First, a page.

UNITED NATIONS - Political conditions in the Central African Republic have worsened significantly in the past month, the special UN envoy for the country warned Tuesday.
"The political situation has deteriorated noticeably over the past month," Babacar Gaye, head of the UN Integrated Peacebuilding Office in the Central African Republic, told the UN Security Council.
"The continued insecurity created by the various armed groups is improving too slowly to satisfy the population," he explained via videoconference from Bangui.
"This has led to growing criticism about the inability of the transitional government to deliver on security, which risks undermining its authority," Gaye added.
He said deep distrust among political parties "does not bode well for the holding of credible elections early next year."
Disarmament and an inclusive political dialogue are essential steps to achieving lasting security, he said, arguing for boosting the ranks of the African peacekeeping mission in the country, known as MISCA, a 6,000-strong force which is trying to contain the crisis along with about 2,000 French troops.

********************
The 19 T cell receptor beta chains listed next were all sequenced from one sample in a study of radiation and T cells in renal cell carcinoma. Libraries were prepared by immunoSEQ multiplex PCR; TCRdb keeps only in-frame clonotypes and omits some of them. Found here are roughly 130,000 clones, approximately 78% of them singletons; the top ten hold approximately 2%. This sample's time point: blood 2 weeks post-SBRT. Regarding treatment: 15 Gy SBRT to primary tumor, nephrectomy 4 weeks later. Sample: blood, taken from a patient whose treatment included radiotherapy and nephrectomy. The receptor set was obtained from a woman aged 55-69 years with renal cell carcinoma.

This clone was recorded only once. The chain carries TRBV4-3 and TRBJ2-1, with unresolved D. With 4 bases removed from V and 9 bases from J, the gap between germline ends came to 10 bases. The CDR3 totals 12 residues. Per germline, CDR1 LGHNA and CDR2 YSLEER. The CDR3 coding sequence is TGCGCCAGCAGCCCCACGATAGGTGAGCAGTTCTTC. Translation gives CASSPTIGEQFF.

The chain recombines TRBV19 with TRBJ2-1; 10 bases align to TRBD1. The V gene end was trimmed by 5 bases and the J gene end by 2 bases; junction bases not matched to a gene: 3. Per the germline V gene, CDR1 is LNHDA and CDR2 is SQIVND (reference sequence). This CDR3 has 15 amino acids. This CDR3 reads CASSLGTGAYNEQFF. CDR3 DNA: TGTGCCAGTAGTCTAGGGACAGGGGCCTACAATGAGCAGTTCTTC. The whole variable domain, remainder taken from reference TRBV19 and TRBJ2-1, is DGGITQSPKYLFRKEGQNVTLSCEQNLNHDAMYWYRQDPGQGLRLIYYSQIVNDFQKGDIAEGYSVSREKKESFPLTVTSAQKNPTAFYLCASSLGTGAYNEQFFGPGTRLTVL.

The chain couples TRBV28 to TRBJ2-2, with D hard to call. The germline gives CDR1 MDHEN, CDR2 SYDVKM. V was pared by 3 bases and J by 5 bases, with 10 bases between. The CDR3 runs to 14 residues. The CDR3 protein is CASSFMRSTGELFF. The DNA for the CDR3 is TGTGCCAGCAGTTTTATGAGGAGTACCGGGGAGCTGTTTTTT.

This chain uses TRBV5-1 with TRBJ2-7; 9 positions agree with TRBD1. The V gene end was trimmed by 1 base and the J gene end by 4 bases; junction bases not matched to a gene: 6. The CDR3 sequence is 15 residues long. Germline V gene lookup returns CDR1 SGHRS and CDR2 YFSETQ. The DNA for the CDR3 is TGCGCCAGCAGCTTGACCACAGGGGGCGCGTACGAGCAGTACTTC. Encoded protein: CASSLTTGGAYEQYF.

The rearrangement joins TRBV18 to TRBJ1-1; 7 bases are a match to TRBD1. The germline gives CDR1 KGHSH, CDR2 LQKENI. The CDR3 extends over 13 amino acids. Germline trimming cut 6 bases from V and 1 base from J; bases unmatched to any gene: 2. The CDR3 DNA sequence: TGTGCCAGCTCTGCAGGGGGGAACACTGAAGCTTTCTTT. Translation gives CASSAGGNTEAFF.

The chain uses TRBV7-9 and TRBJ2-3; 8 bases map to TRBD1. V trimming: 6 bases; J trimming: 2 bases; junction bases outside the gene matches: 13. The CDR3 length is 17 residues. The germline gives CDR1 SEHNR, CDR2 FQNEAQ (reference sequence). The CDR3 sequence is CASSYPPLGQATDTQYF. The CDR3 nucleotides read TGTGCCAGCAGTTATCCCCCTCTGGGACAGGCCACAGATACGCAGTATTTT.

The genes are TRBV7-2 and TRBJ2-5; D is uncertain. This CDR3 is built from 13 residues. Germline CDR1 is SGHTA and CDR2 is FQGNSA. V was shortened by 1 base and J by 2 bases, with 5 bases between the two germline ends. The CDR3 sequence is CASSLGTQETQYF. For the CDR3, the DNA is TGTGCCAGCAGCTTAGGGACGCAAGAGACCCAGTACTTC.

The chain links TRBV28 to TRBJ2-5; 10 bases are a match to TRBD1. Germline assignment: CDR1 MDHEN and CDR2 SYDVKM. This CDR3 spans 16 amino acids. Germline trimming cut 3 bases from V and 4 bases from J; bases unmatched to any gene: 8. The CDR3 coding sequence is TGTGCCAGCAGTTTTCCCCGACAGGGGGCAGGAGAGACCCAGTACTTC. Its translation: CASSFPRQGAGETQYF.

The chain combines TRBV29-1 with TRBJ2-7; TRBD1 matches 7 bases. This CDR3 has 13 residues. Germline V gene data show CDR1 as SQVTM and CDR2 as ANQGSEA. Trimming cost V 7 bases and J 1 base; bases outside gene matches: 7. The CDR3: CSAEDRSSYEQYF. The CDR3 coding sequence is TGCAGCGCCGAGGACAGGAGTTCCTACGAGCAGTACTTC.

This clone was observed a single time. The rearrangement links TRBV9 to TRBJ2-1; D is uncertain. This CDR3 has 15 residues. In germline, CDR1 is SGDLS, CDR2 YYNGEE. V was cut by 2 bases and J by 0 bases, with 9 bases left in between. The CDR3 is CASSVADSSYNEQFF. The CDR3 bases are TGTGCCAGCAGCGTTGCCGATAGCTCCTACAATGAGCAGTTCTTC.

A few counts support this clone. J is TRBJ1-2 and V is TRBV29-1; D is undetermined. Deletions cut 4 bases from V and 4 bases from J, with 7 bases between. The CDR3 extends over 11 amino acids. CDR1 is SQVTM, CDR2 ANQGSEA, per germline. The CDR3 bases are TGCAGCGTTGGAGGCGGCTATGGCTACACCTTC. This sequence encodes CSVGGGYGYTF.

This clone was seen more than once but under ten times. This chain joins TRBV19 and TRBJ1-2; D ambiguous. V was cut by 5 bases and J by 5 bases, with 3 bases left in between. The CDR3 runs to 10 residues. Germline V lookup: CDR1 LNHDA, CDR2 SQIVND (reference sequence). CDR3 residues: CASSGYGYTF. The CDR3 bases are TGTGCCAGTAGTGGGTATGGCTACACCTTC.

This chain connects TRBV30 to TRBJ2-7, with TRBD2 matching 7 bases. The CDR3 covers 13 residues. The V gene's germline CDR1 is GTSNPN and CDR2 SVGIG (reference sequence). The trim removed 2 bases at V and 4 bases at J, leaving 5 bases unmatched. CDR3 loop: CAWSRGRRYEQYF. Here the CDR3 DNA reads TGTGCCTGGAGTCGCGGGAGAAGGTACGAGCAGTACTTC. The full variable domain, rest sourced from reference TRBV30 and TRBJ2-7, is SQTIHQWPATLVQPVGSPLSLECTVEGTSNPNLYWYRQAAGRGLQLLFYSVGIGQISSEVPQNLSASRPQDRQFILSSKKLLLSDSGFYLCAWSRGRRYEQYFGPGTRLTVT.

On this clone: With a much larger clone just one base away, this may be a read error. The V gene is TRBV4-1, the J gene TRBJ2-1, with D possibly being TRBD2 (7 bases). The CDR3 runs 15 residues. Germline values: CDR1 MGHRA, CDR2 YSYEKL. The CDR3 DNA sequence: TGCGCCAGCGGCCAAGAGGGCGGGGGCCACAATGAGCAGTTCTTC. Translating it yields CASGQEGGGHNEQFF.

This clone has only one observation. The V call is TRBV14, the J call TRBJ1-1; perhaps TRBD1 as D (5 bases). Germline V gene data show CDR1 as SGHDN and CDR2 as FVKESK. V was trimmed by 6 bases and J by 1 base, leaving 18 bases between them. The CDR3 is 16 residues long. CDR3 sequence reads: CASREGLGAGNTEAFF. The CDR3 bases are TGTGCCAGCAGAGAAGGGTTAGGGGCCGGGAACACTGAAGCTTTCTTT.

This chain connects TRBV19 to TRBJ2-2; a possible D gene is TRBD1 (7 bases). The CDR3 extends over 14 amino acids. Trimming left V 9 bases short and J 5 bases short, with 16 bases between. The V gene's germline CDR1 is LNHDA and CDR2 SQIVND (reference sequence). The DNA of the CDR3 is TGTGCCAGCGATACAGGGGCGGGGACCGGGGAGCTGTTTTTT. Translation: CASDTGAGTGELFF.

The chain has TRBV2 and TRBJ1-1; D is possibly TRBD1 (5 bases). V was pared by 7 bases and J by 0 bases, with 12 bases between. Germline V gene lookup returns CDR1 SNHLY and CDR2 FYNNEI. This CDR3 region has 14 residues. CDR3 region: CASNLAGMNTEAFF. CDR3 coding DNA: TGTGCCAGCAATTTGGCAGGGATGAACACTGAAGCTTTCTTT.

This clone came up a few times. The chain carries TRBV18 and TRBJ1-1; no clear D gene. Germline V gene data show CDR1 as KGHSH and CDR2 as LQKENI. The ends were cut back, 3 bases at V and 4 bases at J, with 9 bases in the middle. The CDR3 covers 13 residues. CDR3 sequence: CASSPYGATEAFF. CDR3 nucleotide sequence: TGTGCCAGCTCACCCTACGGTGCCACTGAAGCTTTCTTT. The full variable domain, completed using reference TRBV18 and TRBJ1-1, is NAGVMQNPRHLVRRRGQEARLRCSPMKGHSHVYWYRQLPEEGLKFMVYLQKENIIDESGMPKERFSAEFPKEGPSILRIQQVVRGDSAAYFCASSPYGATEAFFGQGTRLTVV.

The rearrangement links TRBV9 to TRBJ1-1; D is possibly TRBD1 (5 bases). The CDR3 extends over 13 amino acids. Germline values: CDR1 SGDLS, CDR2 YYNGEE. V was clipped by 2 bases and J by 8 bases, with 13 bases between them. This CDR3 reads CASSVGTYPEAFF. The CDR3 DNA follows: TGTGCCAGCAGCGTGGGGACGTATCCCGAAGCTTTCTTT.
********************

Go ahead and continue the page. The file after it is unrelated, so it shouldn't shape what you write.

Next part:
MISCA is to be gradually replaced by a 12,000-strong UN peacekeeping force from September.
Deeply impoverished Central African Republic has been in crisis since the mainly Muslim Seleka alliance seized power in a March 2013 coup led by Michel Djotodia.
Splinter groups of Seleka rebels went rogue, embarking on a campaign of killing, raping and looting.
The abuses prompted members of the Christian majority to form vigilante "anti-balaka" groups, unleashing a wave of tit-for-tat killings that has left thousands dead and close to a million displaced.